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Tuesday | January 24, 2017
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Aorus X7 v6 review (GTX 1070, G-Sync, overclocking)

Aorus X7 v6 review (GTX 1070, G-Sync, overclocking) Argumentative Essays To Buy


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aorus23Full Specification

How To Write A Good Thesis Memory: 16GB 2,400MHz DDR4
Graphics: Nvidia GeForce GTX 1070 8GB
Sound: On-board
Screen size: 17.3in 2,560 x 1,440 Nvidia G-Sync IPS
Hard disk: 256GB Toshiba XG3 NVMe M.2 SSD, 1TB HDD
Weight: 3.2kg
Ports: 3 x USB 3, 1 x USB 3.1 Type-C, Gigabit Ethernet, 2 x audio, SD card slot, HDMI, Mini-DisplayPort
Dimensions: (W x D x H): 428 x 305 x 25mm
Extras: Windows 10 Pro 64-bit, dual-band 802.11ac WiFi
Warranty: 1yr RTB


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The Aorus is very fast, and its overclocking only improves the situation – but this system really struggles in thermal tests.

With its default clocks and default maximum fan speed, the CPU’s peak temperature of 98°C is too high – and the system also made a huge amount of noise. It’s louder than most other gaming notebooks, including the Gigabyte, and the fan acceleration through three different levels is a constant irritation.

The normal fan option makes no difference to noise while the GPU rose from 81°C to 85°C, while increasing the GPU overclock made little difference to temperatures.

The noise only dropped when we used the quiet fan option, but that’s no good for gaming – it caused the GPU to throttle its core and memory speeds.

The heat situation is little better: the keyboard became warm during stress-tests, hot air is vented from both sides of the laptop, and the base panel became uncomfortable to touch.

If you want to game properly on this laptop then the noise will be intrusively loud unless you’ve got the speakers ramped up or if you’re wearing headphones. The Gigabyte and XMG also suffered from heat and noise issues, but the Aorus is a little worse than both.


Screen and Sound

This is the first time we’ve seen a notebook with a 120Hz G-Sync screen. It’s a tempting prospect that means framerates will be synchronised to the screen’s refresh rate at a maximum of 120fps – twice as high as almost all other G-Sync laptops. That gives more scope for synchronisation than any previous G-Sync notebook, which is a boon when this laptop’s GPU is so beefy.

The broad G-Sync remit is paired with a matte finish and a sensible 2,560 x 1,440 resolution. That figure is high enough to make games look crisp, but it also means there’s no need to use the Windows scaling settings. Laptops like the Gigabyte go one better with 4K screens, but we’re not convinced that’s an advantage – even notebooks with a GTX 1080 will struggle to run every game smoothly at 4K.

aorus11It’s all good so far, but the Aorus’ benchmarks see this screen falter. Its initial brightness level of 351cd/m2 is fantastic, but its black level of 0.55cd/m2 is too high. That means contrast is a poor 638:1, which means subtle colour differences are disappointing and dark tones are underwhelming. It’s easy to see that in games, too: our Witcher 3 benchmark is usually pretty vibrant, but on this notebook it looked a little pallid and washed-out.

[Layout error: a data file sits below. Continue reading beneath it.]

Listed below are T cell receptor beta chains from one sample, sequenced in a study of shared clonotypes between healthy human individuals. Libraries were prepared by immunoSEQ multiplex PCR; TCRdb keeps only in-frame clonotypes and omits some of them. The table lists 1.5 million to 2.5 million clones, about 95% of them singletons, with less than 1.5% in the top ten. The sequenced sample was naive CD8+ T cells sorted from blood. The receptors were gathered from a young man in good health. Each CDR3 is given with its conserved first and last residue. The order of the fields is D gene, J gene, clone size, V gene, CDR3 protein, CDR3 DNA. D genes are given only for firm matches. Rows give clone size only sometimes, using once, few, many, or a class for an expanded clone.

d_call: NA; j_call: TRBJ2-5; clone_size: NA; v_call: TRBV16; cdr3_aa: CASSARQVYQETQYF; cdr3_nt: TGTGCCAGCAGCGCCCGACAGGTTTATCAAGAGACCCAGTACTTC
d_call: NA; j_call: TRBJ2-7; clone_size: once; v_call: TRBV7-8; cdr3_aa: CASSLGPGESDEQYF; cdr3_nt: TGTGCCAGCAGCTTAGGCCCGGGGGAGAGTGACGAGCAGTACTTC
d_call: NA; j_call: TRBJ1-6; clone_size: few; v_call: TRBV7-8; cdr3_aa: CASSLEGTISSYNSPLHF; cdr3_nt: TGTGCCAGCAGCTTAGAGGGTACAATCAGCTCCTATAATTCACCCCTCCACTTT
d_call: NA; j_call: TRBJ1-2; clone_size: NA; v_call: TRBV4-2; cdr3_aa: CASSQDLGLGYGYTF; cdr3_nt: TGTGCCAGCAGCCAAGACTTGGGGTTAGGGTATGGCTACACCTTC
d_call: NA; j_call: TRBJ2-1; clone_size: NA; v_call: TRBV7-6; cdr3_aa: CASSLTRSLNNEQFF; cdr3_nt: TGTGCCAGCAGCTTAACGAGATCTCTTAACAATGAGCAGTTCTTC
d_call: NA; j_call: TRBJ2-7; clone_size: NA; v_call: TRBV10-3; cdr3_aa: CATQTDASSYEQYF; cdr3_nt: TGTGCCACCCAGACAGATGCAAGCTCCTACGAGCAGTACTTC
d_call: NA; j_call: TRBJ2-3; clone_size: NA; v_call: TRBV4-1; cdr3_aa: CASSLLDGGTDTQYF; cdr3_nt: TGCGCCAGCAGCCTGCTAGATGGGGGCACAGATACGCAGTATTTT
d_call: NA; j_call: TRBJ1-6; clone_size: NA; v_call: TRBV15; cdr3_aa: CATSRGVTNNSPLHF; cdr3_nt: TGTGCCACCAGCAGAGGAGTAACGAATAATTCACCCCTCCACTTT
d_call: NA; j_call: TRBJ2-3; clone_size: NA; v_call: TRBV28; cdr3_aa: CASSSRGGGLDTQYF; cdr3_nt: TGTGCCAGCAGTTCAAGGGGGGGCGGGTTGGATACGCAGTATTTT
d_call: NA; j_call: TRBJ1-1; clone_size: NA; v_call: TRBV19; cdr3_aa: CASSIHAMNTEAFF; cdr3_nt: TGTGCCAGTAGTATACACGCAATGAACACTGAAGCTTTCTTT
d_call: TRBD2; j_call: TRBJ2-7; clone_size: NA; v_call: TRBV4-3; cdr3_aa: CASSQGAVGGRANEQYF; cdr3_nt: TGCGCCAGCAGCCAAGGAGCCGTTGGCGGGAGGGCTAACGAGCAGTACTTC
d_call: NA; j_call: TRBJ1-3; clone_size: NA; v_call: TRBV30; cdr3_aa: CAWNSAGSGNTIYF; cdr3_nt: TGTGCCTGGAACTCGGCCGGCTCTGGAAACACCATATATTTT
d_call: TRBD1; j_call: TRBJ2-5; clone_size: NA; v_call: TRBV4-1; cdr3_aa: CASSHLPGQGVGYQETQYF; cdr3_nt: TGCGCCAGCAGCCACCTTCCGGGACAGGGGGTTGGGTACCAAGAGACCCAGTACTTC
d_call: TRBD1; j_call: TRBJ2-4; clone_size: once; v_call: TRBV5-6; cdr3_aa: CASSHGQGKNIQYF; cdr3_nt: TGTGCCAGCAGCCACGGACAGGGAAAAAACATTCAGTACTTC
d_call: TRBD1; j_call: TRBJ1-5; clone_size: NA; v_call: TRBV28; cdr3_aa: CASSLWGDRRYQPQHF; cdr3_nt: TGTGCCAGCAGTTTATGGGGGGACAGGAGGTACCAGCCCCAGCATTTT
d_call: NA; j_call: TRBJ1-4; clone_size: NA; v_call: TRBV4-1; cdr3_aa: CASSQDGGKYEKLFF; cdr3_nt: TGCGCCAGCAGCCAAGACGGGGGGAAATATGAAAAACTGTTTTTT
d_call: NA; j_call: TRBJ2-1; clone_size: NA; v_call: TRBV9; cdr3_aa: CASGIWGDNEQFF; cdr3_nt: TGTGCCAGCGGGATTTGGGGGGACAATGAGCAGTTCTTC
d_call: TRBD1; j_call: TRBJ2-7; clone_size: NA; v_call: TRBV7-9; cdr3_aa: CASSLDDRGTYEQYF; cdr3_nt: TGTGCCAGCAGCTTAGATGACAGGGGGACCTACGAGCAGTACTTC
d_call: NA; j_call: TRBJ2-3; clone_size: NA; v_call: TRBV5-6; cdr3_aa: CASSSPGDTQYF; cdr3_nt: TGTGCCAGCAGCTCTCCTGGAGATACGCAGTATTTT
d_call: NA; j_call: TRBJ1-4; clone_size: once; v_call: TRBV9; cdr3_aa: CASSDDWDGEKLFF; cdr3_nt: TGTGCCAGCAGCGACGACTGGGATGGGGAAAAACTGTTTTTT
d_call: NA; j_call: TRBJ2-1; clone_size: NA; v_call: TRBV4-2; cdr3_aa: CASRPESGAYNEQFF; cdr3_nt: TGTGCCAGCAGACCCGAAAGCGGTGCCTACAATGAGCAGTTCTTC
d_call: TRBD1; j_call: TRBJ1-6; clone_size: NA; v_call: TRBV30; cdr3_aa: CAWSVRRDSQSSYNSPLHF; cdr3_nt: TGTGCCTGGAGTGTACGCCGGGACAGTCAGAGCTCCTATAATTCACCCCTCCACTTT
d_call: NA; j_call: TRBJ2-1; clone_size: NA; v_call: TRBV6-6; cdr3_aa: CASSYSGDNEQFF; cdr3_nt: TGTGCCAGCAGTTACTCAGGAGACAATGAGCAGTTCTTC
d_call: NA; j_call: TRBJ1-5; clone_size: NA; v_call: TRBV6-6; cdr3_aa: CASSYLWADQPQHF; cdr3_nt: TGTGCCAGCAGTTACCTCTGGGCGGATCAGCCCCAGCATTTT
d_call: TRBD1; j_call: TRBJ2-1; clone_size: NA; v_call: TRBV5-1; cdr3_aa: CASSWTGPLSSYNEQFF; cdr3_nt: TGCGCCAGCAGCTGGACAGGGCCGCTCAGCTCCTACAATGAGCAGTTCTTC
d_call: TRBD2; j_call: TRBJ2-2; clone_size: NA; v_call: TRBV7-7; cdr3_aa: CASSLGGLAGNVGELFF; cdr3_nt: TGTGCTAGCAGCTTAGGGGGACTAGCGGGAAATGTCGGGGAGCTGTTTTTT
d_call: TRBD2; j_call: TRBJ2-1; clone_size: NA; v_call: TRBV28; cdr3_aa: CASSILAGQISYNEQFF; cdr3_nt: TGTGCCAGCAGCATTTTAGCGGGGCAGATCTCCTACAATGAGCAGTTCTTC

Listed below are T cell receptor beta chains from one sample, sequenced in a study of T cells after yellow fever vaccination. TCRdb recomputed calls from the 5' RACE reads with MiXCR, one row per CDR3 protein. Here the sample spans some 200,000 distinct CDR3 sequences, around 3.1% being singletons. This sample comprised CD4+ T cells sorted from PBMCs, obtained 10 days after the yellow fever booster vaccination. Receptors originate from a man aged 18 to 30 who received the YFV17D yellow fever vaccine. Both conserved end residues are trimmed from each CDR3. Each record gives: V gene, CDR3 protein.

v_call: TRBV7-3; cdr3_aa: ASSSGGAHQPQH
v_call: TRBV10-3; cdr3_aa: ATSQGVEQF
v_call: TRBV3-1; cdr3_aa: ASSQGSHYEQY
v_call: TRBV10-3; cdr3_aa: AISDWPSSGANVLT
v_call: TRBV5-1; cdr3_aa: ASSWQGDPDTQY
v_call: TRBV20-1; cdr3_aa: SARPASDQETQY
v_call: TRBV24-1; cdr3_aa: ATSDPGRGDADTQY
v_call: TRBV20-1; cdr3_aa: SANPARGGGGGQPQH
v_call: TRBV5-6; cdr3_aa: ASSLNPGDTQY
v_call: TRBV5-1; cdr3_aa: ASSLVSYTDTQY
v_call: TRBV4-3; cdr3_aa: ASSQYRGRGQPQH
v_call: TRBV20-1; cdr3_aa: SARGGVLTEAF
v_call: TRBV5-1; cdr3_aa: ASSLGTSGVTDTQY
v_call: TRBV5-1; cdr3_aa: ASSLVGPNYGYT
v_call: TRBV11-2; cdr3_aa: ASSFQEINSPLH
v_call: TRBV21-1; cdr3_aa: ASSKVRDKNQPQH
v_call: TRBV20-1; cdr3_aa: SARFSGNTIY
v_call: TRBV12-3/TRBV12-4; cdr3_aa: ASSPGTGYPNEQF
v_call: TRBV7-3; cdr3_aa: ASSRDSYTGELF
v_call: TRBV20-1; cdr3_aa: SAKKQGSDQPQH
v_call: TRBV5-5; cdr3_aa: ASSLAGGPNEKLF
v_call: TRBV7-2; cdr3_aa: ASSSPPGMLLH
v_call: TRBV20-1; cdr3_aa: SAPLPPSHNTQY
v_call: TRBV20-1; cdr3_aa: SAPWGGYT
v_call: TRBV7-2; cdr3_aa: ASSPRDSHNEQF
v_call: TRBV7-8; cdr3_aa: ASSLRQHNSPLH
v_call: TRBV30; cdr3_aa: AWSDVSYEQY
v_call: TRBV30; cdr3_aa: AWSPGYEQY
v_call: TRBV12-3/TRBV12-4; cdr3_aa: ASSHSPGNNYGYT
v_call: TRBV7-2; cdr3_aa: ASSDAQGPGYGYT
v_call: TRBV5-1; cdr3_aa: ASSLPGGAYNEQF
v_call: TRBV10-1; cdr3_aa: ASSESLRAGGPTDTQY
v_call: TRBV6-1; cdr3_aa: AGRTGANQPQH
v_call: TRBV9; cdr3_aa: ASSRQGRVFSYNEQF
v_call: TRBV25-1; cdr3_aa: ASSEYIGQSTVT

Colours themselves aren’t too accurate. The average Delta E of 5.88 is poor and the temperature of 7,124K is a tad cool. The Aorus serves up 100% of the sRGB colour gamut, but none of those shades are spot-on.

Reducing the huge brightness level barely changed those benchmark results, and picking the X7’s various colour temperature modes made little difference. Uniformity was only average, too: the screen lost 14% of its brightness along its top edge and 17% along the bottom.

This screen is fine for gaming, especially because of G-Sync, but Gigabyte’s machine is a 4K panel with better-balance in almost every benchmark – and so, in our eyes, it’s a better option.

The speakers are much better. The two subwoofers provide deep and well-balanced bass, while two speakers serve up meaty treble sounds and a decent high-end. Volume is ample, and the Aorus Equalizer app serves up loads of usage modes – although some are better than others. The gaming and music options are largely similarly, while the movie options are generally poor.

Packaging, Bundle and Alternative Specs

Aorus always goes one step further with its packaging. The laptop arrives in a smart black box, it’s wrapped in slick black fabric, and the quick start guide is a high-quality black book rather than a tatty bit of paper. Aorus also includes a couple of feet to prop the Aorus up for a better gaming angle.

Two alternative options are available. The X7 v6-CF2 is a cheaper system that costs £2,200 and drops to a 1080p screen, while the £3,000 X7 DT v6-CF1 doubles the memory and deploys a GTX 1080.


This good-looking laptop serves up loads of innovations thanks to its overclocking options, G-Sync screen and good software, and it’s quick too – battering its way through our benchmarks no matter the game or application. It’s got good lighting, software and speakers, too.

However, the middling keyboard, underwhelming screen and disappointing thermal results are all cause for concern. It’s slick and fast, sure, but the Aorus just tried to do too much.

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Aorus X7 v6 laptop
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Mike Jennings

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